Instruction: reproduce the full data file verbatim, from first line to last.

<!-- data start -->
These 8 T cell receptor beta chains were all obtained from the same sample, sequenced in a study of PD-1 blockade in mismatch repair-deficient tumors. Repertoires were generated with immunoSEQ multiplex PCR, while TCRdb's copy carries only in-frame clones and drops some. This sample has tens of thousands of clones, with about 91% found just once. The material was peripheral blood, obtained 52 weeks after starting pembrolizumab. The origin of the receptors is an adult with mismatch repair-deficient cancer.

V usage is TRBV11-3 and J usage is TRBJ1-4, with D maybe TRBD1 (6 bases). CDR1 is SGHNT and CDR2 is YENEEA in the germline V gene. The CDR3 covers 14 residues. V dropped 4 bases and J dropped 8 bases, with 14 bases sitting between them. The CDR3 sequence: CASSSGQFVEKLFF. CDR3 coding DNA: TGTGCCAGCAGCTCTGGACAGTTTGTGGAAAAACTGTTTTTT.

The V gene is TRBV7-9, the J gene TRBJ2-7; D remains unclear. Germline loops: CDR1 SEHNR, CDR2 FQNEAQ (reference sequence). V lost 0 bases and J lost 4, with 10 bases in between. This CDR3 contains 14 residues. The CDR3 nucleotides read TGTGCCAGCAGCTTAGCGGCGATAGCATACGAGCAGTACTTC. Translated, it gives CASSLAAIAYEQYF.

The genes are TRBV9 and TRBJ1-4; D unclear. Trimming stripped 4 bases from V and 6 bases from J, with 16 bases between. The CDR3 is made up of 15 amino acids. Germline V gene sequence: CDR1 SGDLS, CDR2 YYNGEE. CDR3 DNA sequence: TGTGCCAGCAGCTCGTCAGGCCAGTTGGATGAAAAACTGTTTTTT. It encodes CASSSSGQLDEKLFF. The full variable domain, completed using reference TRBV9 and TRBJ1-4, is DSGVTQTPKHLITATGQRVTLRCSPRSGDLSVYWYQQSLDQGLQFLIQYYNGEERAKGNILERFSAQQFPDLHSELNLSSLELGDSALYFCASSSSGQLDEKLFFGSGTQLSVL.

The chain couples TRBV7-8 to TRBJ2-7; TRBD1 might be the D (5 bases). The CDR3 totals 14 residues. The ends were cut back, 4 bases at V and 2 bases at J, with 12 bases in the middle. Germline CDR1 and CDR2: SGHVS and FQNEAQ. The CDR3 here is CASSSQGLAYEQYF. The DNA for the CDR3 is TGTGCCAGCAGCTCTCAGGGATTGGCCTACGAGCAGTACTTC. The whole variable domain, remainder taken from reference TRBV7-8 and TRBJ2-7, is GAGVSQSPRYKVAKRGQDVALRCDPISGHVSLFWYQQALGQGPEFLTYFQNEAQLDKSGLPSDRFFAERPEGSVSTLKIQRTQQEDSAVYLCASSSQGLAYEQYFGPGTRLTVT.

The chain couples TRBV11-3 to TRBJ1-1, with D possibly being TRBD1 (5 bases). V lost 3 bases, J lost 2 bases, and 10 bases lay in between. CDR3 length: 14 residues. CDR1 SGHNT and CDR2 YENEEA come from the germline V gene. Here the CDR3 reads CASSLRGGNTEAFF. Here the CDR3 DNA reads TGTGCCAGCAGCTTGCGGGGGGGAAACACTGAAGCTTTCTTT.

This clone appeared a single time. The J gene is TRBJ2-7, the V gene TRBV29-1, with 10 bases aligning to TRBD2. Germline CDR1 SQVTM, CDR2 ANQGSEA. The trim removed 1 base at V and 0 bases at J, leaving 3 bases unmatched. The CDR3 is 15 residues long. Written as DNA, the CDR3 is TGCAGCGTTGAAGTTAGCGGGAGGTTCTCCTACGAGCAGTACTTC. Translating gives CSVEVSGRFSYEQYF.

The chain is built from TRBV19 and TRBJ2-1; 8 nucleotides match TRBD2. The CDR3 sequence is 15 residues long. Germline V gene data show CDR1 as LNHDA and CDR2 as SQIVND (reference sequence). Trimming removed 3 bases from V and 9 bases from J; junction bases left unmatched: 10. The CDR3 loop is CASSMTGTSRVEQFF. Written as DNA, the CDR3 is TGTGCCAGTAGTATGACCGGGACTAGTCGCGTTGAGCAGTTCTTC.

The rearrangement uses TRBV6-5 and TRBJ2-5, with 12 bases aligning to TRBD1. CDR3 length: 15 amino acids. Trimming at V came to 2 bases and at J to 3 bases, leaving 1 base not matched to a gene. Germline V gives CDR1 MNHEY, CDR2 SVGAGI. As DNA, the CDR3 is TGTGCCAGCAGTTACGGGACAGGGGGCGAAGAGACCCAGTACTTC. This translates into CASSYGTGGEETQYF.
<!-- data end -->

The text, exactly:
These 8 T cell receptor beta chains were all obtained from the same sample, sequenced in a study of PD-1 blockade in mismatch repair-deficient tumors. Repertoires were generated with immunoSEQ multiplex PCR, while TCRdb's copy carries only in-frame clones and drops some. This sample has tens of thousands of clones, with about 91% found just once. The material was peripheral blood, obtained 52 weeks after starting pembrolizumab. The origin of the receptors is an adult with mismatch repair-deficient cancer.

V usage is TRBV11-3 and J usage is TRBJ1-4, with D maybe TRBD1 (6 bases). CDR1 is SGHNT and CDR2 is YENEEA in the germline V gene. The CDR3 covers 14 residues. V dropped 4 bases and J dropped 8 bases, with 14 bases sitting between them. The CDR3 sequence: CASSSGQFVEKLFF. CDR3 coding DNA: TGTGCCAGCAGCTCTGGACAGTTTGTGGAAAAACTGTTTTTT.

The V gene is TRBV7-9, the J gene TRBJ2-7; D remains unclear. Germline loops: CDR1 SEHNR, CDR2 FQNEAQ (reference sequence). V lost 0 bases and J lost 4, with 10 bases in between. This CDR3 contains 14 residues. The CDR3 nucleotides read TGTGCCAGCAGCTTAGCGGCGATAGCATACGAGCAGTACTTC. Translated, it gives CASSLAAIAYEQYF.

The genes are TRBV9 and TRBJ1-4; D unclear. Trimming stripped 4 bases from V and 6 bases from J, with 16 bases between. The CDR3 is made up of 15 amino acids. Germline V gene sequence: CDR1 SGDLS, CDR2 YYNGEE. CDR3 DNA sequence: TGTGCCAGCAGCTCGTCAGGCCAGTTGGATGAAAAACTGTTTTTT. It encodes CASSSSGQLDEKLFF. The full variable domain, completed using reference TRBV9 and TRBJ1-4, is DSGVTQTPKHLITATGQRVTLRCSPRSGDLSVYWYQQSLDQGLQFLIQYYNGEERAKGNILERFSAQQFPDLHSELNLSSLELGDSALYFCASSSSGQLDEKLFFGSGTQLSVL.

The chain couples TRBV7-8 to TRBJ2-7; TRBD1 might be the D (5 bases). The CDR3 totals 14 residues. The ends were cut back, 4 bases at V and 2 bases at J, with 12 bases in the middle. Germline CDR1 and CDR2: SGHVS and FQNEAQ. The CDR3 here is CASSSQGLAYEQYF. The DNA for the CDR3 is TGTGCCAGCAGCTCTCAGGGATTGGCCTACGAGCAGTACTTC. The whole variable domain, remainder taken from reference TRBV7-8 and TRBJ2-7, is GAGVSQSPRYKVAKRGQDVALRCDPISGHVSLFWYQQALGQGPEFLTYFQNEAQLDKSGLPSDRFFAERPEGSVSTLKIQRTQQEDSAVYLCASSSQGLAYEQYFGPGTRLTVT.

The chain couples TRBV11-3 to TRBJ1-1, with D possibly being TRBD1 (5 bases). V lost 3 bases, J lost 2 bases, and 10 bases lay in between. CDR3 length: 14 residues. CDR1 SGHNT and CDR2 YENEEA come from the germline V gene. Here the CDR3 reads CASSLRGGNTEAFF. Here the CDR3 DNA reads TGTGCCAGCAGCTTGCGGGGGGGAAACACTGAAGCTTTCTTT.

This clone appeared a single time. The J gene is TRBJ2-7, the V gene TRBV29-1, with 10 bases aligning to TRBD2. Germline CDR1 SQVTM, CDR2 ANQGSEA. The trim removed 1 base at V and 0 bases at J, leaving 3 bases unmatched. The CDR3 is 15 residues long. Written as DNA, the CDR3 is TGCAGCGTTGAAGTTAGCGGGAGGTTCTCCTACGAGCAGTACTTC. Translating gives CSVEVSGRFSYEQYF.

The chain is built from TRBV19 and TRBJ2-1; 8 nucleotides match TRBD2. The CDR3 sequence is 15 residues long. Germline V gene data show CDR1 as LNHDA and CDR2 as SQIVND (reference sequence). Trimming removed 3 bases from V and 9 bases from J; junction bases left unmatched: 10. The CDR3 loop is CASSMTGTSRVEQFF. Written as DNA, the CDR3 is TGTGCCAGTAGTATGACCGGGACTAGTCGCGTTGAGCAGTTCTTC.

The rearrangement uses TRBV6-5 and TRBJ2-5, with 12 bases aligning to TRBD1. CDR3 length: 15 amino acids. Trimming at V came to 2 bases and at J to 3 bases, leaving 1 base not matched to a gene. Germline V gives CDR1 MNHEY, CDR2 SVGAGI. As DNA, the CDR3 is TGTGCCAGCAGTTACGGGACAGGGGGCGAAGAGACCCAGTACTTC. This translates into CASSYGTGGEETQYF.